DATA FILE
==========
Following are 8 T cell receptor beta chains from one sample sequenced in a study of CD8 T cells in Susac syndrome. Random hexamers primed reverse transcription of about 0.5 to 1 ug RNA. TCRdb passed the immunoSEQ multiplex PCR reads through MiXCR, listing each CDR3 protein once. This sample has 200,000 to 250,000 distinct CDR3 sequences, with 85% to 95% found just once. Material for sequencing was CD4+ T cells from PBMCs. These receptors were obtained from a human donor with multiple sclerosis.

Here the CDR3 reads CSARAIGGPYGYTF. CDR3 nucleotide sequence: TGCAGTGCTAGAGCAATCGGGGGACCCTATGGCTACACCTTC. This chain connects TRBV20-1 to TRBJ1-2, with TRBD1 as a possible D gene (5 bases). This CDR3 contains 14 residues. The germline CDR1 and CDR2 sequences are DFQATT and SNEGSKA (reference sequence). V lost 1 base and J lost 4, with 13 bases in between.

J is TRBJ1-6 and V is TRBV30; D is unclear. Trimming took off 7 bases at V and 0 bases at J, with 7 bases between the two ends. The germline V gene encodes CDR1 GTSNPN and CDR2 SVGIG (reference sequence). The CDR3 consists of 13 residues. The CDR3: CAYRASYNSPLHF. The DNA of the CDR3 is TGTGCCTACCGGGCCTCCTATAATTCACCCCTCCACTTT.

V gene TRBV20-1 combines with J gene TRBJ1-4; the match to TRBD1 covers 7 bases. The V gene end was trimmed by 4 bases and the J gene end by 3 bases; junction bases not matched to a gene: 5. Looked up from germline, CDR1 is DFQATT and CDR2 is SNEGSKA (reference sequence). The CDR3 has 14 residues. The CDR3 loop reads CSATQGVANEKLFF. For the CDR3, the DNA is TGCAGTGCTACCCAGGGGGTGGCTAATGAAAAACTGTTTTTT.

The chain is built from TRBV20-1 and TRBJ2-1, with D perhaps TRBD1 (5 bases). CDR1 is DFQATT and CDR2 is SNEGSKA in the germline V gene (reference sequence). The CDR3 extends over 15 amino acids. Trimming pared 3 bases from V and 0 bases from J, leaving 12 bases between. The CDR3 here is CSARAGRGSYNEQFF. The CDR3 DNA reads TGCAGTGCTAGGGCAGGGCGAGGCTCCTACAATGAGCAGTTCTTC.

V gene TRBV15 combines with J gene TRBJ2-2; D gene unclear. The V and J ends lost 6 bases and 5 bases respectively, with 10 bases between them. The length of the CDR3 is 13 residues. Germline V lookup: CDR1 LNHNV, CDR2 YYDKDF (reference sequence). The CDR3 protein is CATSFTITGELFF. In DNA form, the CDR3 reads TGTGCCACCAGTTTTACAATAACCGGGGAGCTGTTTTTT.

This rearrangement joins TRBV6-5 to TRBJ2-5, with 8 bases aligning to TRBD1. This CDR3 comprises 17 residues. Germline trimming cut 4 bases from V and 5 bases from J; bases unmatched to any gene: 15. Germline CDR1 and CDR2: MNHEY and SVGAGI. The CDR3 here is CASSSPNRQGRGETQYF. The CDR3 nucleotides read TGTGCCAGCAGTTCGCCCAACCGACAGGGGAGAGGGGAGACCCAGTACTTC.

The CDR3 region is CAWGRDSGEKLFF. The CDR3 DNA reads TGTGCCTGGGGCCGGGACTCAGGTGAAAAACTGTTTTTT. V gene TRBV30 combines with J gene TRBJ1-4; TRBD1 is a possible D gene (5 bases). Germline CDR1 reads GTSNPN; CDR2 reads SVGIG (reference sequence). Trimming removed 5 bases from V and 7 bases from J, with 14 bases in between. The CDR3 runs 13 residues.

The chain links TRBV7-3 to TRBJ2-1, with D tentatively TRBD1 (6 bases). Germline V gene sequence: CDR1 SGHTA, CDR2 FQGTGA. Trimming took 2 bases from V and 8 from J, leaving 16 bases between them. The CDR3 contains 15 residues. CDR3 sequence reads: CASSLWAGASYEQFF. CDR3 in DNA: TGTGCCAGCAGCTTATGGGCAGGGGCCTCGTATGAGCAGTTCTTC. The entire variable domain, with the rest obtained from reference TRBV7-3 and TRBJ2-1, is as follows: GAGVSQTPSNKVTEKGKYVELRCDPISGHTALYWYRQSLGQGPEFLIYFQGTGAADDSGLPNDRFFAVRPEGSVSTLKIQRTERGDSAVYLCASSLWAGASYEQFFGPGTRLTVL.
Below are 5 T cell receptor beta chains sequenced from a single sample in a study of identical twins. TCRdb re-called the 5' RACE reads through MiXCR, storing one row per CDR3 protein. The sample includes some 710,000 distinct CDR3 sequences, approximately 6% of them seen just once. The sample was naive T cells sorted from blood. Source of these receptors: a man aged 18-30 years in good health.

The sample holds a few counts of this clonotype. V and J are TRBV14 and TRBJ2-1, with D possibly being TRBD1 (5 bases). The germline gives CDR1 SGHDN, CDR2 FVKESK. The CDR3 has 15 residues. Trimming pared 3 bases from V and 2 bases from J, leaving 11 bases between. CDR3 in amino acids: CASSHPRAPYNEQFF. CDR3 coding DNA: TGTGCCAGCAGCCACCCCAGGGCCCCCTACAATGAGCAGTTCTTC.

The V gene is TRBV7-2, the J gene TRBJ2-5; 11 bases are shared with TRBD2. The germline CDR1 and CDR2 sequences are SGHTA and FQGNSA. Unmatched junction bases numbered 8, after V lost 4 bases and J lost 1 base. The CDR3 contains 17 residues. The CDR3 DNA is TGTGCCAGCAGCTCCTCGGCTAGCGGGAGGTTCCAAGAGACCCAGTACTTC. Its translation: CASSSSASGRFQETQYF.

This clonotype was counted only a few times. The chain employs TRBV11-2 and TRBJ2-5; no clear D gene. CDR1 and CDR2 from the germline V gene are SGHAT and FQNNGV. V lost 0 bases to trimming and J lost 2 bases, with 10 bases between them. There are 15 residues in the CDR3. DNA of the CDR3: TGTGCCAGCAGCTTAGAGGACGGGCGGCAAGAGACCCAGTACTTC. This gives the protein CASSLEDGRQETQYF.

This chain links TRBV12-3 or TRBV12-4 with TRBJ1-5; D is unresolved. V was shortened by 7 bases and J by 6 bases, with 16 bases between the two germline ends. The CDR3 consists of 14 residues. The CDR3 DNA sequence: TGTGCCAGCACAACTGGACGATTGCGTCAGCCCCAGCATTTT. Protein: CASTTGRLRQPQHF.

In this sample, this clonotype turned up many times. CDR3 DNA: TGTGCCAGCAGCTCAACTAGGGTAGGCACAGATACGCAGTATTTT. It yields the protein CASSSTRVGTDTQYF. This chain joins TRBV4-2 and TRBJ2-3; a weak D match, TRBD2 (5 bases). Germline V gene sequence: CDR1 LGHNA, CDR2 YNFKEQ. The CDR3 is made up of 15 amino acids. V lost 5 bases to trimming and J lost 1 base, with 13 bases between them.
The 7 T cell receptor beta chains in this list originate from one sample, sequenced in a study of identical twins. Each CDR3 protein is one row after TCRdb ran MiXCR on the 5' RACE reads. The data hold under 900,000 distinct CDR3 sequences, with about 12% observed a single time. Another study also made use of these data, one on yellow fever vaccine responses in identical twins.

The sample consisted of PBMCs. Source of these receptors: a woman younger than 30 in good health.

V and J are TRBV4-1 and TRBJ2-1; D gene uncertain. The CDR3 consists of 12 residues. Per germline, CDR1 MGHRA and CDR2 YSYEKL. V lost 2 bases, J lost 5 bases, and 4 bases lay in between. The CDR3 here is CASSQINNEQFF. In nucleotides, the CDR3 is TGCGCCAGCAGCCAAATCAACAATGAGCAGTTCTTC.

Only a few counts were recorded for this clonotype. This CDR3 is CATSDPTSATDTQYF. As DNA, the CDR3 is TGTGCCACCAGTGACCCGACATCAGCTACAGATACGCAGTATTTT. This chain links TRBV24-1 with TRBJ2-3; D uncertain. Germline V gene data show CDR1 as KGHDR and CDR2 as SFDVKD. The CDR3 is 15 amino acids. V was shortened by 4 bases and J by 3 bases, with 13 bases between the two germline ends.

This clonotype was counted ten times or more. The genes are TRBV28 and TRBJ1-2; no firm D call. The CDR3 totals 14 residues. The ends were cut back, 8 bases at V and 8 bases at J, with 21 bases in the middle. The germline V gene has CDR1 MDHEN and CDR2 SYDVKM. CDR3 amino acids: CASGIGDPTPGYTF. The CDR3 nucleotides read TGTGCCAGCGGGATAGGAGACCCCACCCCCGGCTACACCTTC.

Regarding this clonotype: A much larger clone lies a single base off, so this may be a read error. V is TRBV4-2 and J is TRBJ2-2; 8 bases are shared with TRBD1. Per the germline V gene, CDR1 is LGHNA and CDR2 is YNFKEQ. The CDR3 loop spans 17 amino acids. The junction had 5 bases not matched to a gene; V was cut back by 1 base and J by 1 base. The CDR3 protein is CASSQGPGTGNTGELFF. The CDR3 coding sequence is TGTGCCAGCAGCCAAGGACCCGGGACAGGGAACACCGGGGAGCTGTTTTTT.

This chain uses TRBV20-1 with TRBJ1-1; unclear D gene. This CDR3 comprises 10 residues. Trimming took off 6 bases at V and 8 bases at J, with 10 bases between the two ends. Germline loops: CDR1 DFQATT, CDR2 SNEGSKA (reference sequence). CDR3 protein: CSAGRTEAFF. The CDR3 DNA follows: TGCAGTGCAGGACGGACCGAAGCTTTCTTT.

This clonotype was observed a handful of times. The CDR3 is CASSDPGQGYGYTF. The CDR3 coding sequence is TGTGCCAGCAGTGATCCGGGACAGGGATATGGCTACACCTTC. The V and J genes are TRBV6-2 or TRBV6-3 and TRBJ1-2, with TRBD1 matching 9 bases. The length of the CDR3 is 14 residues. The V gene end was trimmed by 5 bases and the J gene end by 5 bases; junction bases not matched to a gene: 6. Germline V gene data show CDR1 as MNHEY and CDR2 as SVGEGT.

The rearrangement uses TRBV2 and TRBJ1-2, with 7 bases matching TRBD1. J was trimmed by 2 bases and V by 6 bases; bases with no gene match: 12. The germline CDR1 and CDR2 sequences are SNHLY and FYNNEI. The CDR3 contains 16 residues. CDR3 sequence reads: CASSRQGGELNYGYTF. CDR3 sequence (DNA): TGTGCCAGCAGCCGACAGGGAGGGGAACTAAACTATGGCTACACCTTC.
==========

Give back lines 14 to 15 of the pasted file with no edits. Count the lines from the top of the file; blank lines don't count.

This chain links TRBV12-3 or TRBV12-4 with TRBJ1-5; D is unresolved. V was shortened by 7 bases and J by 6 bases, with 16 bases between the two germline ends. The CDR3 consists of 14 residues. The CDR3 DNA sequence: TGTGCCAGCACAACTGGACGATTGCGTCAGCCCCAGCATTTT. Protein: CASTTGRLRQPQHF.

In this sample, this clonotype turned up many times. CDR3 DNA: TGTGCCAGCAGCTCAACTAGGGTAGGCACAGATACGCAGTATTTT. It yields the protein CASSSTRVGTDTQYF. This chain joins TRBV4-2 and TRBJ2-3; a weak D match, TRBD2 (5 bases). Germline V gene sequence: CDR1 LGHNA, CDR2 YNFKEQ. The CDR3 is made up of 15 amino acids. V lost 5 bases to trimming and J lost 1 base, with 13 bases between them.